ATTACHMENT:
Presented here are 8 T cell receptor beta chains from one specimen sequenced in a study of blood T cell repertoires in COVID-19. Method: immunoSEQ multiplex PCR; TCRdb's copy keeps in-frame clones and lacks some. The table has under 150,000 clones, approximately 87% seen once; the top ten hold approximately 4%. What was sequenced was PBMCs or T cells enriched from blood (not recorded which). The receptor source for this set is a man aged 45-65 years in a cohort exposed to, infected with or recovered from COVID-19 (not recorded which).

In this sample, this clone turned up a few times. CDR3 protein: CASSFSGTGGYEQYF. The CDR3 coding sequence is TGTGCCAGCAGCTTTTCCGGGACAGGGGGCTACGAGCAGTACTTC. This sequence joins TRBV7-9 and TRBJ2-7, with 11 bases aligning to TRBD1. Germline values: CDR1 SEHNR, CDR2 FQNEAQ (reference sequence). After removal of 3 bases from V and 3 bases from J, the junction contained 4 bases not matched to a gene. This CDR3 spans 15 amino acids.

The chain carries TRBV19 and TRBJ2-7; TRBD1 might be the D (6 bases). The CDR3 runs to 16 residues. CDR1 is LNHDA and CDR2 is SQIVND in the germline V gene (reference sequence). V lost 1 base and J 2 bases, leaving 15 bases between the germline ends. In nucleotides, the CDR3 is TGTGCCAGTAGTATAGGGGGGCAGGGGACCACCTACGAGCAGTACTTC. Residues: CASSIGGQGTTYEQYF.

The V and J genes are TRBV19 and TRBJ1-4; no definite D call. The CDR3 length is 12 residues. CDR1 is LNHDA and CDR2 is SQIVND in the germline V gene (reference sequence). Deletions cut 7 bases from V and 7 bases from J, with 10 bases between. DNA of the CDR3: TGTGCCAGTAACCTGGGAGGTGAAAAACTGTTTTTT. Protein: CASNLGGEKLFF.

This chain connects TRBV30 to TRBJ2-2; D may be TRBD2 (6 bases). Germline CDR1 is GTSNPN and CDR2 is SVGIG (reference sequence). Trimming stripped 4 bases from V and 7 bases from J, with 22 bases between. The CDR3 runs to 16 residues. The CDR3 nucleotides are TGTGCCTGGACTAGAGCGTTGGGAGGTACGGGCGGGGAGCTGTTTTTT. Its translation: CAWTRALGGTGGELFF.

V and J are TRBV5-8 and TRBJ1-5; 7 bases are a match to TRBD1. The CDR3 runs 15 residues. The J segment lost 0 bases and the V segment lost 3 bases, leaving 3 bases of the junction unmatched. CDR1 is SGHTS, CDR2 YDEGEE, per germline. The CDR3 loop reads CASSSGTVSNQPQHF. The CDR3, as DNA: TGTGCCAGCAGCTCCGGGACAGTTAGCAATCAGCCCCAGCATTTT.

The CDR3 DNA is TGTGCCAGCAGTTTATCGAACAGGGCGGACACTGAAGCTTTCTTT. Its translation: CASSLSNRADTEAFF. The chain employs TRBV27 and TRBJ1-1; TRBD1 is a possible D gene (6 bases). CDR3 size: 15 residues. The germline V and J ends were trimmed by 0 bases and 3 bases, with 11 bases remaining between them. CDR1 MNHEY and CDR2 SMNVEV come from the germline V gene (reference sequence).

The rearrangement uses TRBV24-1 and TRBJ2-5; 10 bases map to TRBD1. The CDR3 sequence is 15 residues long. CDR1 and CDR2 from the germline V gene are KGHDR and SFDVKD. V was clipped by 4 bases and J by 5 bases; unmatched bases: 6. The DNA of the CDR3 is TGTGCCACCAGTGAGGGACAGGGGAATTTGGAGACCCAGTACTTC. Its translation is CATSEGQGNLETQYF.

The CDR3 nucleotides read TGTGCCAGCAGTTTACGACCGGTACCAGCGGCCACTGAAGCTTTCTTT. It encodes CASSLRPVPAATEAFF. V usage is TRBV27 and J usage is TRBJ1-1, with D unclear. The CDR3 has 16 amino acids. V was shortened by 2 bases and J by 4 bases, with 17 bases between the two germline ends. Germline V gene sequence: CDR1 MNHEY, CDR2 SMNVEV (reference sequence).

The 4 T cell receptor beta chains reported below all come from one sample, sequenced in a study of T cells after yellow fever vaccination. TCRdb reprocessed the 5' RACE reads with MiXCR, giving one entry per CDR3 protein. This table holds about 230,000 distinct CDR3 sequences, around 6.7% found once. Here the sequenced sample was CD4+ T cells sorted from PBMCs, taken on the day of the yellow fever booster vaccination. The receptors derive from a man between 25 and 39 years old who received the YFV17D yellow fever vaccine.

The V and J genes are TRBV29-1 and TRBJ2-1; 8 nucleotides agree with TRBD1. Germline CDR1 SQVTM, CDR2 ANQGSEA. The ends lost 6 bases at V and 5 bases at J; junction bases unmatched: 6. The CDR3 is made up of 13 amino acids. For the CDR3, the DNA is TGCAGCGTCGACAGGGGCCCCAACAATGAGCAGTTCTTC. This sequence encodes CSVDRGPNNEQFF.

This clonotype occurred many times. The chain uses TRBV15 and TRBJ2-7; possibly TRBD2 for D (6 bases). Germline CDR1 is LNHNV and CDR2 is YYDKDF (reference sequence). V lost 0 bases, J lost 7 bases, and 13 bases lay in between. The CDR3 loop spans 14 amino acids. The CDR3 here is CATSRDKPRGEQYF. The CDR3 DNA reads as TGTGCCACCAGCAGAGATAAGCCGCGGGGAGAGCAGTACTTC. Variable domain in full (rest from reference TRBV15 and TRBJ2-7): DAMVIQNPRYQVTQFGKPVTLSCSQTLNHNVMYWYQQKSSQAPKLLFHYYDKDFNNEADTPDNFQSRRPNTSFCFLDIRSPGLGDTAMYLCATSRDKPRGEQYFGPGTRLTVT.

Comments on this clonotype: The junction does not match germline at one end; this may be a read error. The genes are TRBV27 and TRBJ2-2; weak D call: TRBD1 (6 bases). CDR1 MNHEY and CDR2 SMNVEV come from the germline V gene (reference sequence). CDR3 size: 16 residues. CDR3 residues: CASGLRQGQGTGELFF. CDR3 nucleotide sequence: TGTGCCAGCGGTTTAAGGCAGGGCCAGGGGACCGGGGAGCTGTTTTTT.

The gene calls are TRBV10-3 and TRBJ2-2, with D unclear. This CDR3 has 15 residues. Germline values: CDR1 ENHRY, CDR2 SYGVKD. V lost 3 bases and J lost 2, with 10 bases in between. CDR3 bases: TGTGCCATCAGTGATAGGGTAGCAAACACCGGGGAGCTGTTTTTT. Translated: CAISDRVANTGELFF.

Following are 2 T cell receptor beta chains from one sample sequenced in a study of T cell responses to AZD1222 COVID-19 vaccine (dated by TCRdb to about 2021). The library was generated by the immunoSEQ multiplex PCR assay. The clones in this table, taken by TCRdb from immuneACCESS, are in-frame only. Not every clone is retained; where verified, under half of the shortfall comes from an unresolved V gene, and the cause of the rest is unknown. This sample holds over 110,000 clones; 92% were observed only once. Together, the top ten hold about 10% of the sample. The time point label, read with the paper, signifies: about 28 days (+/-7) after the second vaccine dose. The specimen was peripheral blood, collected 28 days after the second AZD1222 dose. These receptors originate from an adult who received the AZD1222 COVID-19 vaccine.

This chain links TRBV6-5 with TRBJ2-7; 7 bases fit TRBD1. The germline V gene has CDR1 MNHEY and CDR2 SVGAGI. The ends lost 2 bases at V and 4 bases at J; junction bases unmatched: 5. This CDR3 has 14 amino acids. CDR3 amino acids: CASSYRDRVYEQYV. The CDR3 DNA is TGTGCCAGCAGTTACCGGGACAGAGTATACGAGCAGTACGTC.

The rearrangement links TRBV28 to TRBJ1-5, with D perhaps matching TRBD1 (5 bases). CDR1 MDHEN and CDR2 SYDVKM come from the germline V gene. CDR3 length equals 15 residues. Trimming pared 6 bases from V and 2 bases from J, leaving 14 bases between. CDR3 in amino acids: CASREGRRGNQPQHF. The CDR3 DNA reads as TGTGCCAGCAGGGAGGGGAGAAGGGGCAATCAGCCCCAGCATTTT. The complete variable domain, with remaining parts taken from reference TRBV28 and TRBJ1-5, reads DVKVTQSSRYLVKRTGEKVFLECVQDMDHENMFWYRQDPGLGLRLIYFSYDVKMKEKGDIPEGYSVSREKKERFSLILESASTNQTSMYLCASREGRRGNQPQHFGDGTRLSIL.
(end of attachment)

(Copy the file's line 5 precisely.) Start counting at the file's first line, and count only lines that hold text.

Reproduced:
This chain connects TRBV30 to TRBJ2-2; D may be TRBD2 (6 bases). Germline CDR1 is GTSNPN and CDR2 is SVGIG (reference sequence). Trimming stripped 4 bases from V and 7 bases from J, with 22 bases between. The CDR3 runs to 16 residues. The CDR3 nucleotides are TGTGCCTGGACTAGAGCGTTGGGAGGTACGGGCGGGGAGCTGTTTTTT. Its translation: CAWTRALGGTGGELFF.